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ARS Home » Northeast Area » Beltsville, Maryland (BARC) » Beltsville Agricultural Research Center » Animal Genomics and Improvement Laboratory » Research » Publications at this Location » Publication #291315

Title: Optimal age at first calving for U.S. dairy cattle

item Cole, John
item Hutchison, Jana
item Bickhart, Derek
item Null, Daniel

Submitted to: Journal of Dairy Science
Publication Type: Abstract Only
Publication Acceptance Date: 2/23/2013
Publication Date: 7/8/2013
Citation: Cole, J.B., Hutchison, J.L., Bickhart, D.M., Null, D.J. 2013. Optimal age at first calving for U.S. dairy cattle. Journal of Dairy Science. 96(E-Suppl. 1):289–290 (abstr. W188).

Interpretive Summary:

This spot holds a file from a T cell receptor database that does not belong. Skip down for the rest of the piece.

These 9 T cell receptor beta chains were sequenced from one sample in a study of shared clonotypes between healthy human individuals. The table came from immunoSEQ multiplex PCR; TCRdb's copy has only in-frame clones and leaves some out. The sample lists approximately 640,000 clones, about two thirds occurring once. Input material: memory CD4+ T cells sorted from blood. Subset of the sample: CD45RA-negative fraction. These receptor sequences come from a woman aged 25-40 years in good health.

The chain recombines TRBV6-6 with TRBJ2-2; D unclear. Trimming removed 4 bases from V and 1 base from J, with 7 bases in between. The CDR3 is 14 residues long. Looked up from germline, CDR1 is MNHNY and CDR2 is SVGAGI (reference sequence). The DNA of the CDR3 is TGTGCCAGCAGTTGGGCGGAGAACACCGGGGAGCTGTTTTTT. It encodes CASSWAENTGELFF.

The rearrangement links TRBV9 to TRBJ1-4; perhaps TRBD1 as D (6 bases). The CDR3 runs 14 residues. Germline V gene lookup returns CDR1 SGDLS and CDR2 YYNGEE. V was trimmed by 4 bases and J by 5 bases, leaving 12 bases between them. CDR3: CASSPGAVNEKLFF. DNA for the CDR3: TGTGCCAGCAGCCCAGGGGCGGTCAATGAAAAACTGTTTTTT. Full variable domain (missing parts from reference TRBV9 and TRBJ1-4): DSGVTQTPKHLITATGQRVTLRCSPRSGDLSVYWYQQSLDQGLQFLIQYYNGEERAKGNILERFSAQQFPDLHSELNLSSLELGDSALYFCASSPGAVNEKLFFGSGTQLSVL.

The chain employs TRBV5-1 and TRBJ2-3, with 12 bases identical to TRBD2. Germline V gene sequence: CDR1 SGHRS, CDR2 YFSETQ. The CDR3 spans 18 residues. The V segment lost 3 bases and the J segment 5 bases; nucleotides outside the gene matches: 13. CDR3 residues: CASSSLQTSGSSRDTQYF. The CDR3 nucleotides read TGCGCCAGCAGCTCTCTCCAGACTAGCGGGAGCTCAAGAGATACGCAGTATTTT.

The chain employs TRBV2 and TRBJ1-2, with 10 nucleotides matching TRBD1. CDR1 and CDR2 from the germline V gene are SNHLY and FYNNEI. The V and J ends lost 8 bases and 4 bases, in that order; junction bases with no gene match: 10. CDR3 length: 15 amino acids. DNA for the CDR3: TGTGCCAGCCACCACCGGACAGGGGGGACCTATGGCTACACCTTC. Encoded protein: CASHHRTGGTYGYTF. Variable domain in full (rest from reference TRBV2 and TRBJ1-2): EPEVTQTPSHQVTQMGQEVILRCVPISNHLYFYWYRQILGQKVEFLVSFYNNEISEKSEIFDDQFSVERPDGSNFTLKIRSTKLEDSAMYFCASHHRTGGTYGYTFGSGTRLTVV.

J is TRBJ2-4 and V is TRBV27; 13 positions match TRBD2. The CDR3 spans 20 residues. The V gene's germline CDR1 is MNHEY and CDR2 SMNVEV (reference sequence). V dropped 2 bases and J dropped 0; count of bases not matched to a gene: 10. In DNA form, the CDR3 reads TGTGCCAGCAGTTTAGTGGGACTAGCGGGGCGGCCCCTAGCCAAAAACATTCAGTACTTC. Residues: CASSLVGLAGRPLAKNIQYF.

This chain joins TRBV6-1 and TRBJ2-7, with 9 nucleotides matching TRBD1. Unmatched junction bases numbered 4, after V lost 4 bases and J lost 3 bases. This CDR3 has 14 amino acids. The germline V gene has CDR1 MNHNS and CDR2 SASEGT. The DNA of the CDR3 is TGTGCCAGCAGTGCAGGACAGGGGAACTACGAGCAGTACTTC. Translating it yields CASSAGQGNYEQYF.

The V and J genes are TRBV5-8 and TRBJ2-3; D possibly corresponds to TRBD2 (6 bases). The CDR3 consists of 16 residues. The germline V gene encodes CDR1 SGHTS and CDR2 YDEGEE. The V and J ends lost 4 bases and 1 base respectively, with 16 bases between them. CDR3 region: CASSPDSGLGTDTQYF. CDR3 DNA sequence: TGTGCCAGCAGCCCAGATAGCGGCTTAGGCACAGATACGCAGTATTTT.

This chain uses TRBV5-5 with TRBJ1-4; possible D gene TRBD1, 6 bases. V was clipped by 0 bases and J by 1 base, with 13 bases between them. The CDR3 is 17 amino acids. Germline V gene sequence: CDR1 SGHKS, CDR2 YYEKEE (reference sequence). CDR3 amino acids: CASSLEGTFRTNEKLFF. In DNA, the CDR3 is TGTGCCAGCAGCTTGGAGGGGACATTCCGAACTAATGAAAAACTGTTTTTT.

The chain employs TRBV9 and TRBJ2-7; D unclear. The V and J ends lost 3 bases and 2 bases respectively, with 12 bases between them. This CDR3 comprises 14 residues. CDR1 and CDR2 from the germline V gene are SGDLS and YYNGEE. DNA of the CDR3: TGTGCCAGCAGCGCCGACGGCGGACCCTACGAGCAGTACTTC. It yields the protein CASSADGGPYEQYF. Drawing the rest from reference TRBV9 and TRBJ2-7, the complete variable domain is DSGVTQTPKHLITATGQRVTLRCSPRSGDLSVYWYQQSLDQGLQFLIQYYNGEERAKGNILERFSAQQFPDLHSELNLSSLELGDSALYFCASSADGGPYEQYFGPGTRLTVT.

Technical Abstract: Heifer rearing is a major expense for the US dairy industry that accounts for 15 to 20% of the total cost of producing milk. Selecting for an optimal age at first calving (AFC) in US dairy cattle could reduce these costs while still providing animals with high lifetime yields. Records from 9,502,802 Holstein (HO), 611,939 Jersey (JE), and 46,580 Brown Swiss (BS) cows with first calvings from January 1, 1997 to present were selected for analysis. A linear model included the fixed effects of herd-year of calving, year-state-month of calving, and AFC, grouped into 50-d intervals. The traits analyzed included, milk yield, composition, and persistency, fertility, and longevity. The highest first-lactation milk yield occurred at an AFC between 651 to 700 d (21 to 23 mo) for HO, resulting in an increase in milk production of 58 kg compared to animals with an AFC between 701 to 750 d (23 to 25 mo). Similarly, fat, protein, and persistency of milk in HO showed an increase of 1.86 kg, 2.08 kg, and 0.05, respectively, for the same AFC interval. For JE, the highest yields occurred at 601 to 650 d (20 to 21 mo), with increases of 129 kg, 5.18 kg, 4.45 kg, and 0.12 for milk, fat, protein, and persistency of milk, respectively. The greatest yields for BS occurred between 701 to 750 d, although they did not differ from the yields of the 651 to 700 d or 751 to 800 d groups. Heifers from all breeds calving between 601 to 750 d showed an increase in heifer and cow conception rates compared to those calving later. Lifetime traits (up to 5 parities) showed the same optimal HO AFC, with differences between 651 to 700 d and 701 to 750 d of +589 kg, +21.14 kg, +18.23 kg, +11 d, and +0.90 d for milk, fat, protein, days in milk, and days open. For JE, differences between 601 to 650 d and 701 to 750 d were +1397 kg, +64.21 kg, +50.03 kg, +33 d, and +0.72 d, respectively. These results show that the optimal AFC is actually 75 to 130 d less than the breed averages published in 2010, suggesting that a reduction in AFC may improve profitability and fertility in HO and JE cattle, contrary to current age adjustment factors.